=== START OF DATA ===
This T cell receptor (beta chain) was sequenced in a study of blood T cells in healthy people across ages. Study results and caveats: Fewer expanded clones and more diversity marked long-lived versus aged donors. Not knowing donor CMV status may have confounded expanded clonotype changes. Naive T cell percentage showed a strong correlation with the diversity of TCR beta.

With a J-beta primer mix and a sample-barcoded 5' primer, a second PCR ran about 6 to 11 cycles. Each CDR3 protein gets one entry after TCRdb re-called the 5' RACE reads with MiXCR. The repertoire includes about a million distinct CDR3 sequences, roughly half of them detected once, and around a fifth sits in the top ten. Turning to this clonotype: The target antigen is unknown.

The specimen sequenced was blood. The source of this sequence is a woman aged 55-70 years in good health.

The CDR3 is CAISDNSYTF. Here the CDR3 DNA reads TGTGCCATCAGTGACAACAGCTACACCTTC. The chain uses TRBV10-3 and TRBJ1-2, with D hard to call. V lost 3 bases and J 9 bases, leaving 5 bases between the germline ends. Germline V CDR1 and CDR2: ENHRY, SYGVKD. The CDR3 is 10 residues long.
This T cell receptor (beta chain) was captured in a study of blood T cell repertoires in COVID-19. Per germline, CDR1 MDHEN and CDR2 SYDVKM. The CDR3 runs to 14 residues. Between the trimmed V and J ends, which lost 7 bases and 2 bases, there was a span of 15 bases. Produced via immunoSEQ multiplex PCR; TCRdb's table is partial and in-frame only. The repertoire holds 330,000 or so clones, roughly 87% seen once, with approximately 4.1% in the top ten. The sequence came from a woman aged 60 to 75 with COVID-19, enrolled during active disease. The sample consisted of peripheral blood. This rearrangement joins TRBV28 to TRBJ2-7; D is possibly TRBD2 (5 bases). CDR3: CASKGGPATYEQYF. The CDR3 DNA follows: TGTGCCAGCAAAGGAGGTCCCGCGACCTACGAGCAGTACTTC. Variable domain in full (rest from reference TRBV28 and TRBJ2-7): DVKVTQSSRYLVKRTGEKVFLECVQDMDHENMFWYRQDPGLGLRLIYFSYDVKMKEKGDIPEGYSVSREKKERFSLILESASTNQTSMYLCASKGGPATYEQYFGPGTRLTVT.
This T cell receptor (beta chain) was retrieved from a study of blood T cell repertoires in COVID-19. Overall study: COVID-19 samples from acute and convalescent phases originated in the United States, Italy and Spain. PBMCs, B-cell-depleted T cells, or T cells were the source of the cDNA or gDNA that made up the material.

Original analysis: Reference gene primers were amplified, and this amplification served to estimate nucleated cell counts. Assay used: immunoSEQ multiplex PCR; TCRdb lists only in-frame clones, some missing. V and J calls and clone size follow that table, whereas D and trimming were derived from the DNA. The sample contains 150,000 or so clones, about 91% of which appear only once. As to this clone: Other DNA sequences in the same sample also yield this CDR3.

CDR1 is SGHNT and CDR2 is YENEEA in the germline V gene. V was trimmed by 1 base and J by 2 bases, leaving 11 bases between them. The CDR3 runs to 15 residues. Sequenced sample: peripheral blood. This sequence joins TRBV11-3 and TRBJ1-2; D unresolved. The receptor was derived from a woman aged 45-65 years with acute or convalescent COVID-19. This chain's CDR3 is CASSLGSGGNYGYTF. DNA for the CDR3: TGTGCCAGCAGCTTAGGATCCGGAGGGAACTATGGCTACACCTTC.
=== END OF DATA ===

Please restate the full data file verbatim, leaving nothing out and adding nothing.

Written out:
This T cell receptor (beta chain) was sequenced in a study of blood T cells in healthy people across ages. Study results and caveats: Fewer expanded clones and more diversity marked long-lived versus aged donors. Not knowing donor CMV status may have confounded expanded clonotype changes. Naive T cell percentage showed a strong correlation with the diversity of TCR beta.

With a J-beta primer mix and a sample-barcoded 5' primer, a second PCR ran about 6 to 11 cycles. Each CDR3 protein gets one entry after TCRdb re-called the 5' RACE reads with MiXCR. The repertoire includes about a million distinct CDR3 sequences, roughly half of them detected once, and around a fifth sits in the top ten. Turning to this clonotype: The target antigen is unknown.

The specimen sequenced was blood. The source of this sequence is a woman aged 55-70 years in good health.

The CDR3 is CAISDNSYTF. Here the CDR3 DNA reads TGTGCCATCAGTGACAACAGCTACACCTTC. The chain uses TRBV10-3 and TRBJ1-2, with D hard to call. V lost 3 bases and J 9 bases, leaving 5 bases between the germline ends. Germline V CDR1 and CDR2: ENHRY, SYGVKD. The CDR3 is 10 residues long.
This T cell receptor (beta chain) was captured in a study of blood T cell repertoires in COVID-19. Per germline, CDR1 MDHEN and CDR2 SYDVKM. The CDR3 runs to 14 residues. Between the trimmed V and J ends, which lost 7 bases and 2 bases, there was a span of 15 bases. Produced via immunoSEQ multiplex PCR; TCRdb's table is partial and in-frame only. The repertoire holds 330,000 or so clones, roughly 87% seen once, with approximately 4.1% in the top ten. The sequence came from a woman aged 60 to 75 with COVID-19, enrolled during active disease. The sample consisted of peripheral blood. This rearrangement joins TRBV28 to TRBJ2-7; D is possibly TRBD2 (5 bases). CDR3: CASKGGPATYEQYF. The CDR3 DNA follows: TGTGCCAGCAAAGGAGGTCCCGCGACCTACGAGCAGTACTTC. Variable domain in full (rest from reference TRBV28 and TRBJ2-7): DVKVTQSSRYLVKRTGEKVFLECVQDMDHENMFWYRQDPGLGLRLIYFSYDVKMKEKGDIPEGYSVSREKKERFSLILESASTNQTSMYLCASKGGPATYEQYFGPGTRLTVT.
This T cell receptor (beta chain) was retrieved from a study of blood T cell repertoires in COVID-19. Overall study: COVID-19 samples from acute and convalescent phases originated in the United States, Italy and Spain. PBMCs, B-cell-depleted T cells, or T cells were the source of the cDNA or gDNA that made up the material.

Original analysis: Reference gene primers were amplified, and this amplification served to estimate nucleated cell counts. Assay used: immunoSEQ multiplex PCR; TCRdb lists only in-frame clones, some missing. V and J calls and clone size follow that table, whereas D and trimming were derived from the DNA. The sample contains 150,000 or so clones, about 91% of which appear only once. As to this clone: Other DNA sequences in the same sample also yield this CDR3.

CDR1 is SGHNT and CDR2 is YENEEA in the germline V gene. V was trimmed by 1 base and J by 2 bases, leaving 11 bases between them. The CDR3 runs to 15 residues. Sequenced sample: peripheral blood. This sequence joins TRBV11-3 and TRBJ1-2; D unresolved. The receptor was derived from a woman aged 45-65 years with acute or convalescent COVID-19. This chain's CDR3 is CASSLGSGGNYGYTF. DNA for the CDR3: TGTGCCAGCAGCTTAGGATCCGGAGGGAACTATGGCTACACCTTC.